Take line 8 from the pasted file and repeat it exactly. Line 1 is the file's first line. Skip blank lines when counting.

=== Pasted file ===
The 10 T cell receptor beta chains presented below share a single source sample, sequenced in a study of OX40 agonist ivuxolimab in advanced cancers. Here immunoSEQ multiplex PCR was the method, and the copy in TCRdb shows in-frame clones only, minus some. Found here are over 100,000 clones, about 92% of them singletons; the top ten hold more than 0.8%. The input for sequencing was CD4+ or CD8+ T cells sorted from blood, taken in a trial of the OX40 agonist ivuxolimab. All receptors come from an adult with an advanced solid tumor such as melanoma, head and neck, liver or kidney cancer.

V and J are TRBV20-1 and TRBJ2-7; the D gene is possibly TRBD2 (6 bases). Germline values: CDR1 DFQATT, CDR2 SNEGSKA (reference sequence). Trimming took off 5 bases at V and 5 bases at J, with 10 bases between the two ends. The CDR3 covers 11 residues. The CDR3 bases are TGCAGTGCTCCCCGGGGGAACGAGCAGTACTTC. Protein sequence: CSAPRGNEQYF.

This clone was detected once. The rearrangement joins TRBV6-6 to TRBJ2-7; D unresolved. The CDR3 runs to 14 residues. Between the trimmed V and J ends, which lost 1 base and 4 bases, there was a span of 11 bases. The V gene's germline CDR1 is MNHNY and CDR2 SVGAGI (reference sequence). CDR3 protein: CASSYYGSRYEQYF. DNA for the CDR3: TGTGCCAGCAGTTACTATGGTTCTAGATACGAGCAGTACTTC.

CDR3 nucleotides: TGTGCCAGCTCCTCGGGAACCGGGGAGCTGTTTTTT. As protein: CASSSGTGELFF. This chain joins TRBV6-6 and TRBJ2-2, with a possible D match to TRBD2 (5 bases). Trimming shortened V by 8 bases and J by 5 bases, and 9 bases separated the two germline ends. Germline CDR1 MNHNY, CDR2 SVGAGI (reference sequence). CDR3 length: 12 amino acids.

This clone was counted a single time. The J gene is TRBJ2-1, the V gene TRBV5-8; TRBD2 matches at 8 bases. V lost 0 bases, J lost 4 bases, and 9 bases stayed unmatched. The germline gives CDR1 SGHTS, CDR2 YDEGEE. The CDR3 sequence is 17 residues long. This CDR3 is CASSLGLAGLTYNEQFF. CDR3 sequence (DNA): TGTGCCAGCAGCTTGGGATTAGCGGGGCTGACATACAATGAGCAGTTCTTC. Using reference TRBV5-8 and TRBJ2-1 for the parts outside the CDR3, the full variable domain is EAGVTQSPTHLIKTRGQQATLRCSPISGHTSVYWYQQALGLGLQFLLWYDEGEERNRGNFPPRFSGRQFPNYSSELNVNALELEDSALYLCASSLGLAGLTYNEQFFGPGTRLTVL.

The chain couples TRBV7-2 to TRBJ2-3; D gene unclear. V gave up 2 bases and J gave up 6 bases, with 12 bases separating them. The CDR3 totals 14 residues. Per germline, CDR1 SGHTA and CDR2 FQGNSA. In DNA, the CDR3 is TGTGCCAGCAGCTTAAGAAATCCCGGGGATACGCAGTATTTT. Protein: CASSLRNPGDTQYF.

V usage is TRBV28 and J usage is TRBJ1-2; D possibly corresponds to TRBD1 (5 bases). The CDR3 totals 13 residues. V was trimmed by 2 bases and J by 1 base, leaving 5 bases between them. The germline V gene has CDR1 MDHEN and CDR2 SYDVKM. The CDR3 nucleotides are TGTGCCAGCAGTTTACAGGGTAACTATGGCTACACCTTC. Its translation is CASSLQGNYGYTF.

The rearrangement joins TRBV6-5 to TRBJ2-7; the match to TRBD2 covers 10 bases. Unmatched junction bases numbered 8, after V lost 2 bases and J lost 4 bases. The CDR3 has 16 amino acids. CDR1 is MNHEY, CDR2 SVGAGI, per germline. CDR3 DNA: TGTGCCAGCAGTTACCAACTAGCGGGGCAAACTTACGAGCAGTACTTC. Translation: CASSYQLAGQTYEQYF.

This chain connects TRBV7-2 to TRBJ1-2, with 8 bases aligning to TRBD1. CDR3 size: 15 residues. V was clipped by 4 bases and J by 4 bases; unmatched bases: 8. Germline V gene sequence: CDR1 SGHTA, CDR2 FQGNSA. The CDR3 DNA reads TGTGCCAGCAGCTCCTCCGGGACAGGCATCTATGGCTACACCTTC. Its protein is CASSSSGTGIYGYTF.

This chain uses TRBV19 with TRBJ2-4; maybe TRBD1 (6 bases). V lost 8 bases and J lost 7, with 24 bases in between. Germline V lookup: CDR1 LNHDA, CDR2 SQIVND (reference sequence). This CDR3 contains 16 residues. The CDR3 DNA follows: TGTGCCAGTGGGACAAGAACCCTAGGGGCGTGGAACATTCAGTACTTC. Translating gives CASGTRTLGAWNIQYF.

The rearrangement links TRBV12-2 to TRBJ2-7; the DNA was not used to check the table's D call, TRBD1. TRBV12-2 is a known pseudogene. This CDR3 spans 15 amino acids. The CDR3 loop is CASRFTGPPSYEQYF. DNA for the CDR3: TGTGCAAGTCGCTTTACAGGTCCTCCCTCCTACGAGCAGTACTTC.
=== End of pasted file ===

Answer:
The rearrangement joins TRBV6-5 to TRBJ2-7; the match to TRBD2 covers 10 bases. Unmatched junction bases numbered 8, after V lost 2 bases and J lost 4 bases. The CDR3 has 16 amino acids. CDR1 is MNHEY, CDR2 SVGAGI, per germline. CDR3 DNA: TGTGCCAGCAGTTACCAACTAGCGGGGCAAACTTACGAGCAGTACTTC. Translation: CASSYQLAGQTYEQYF.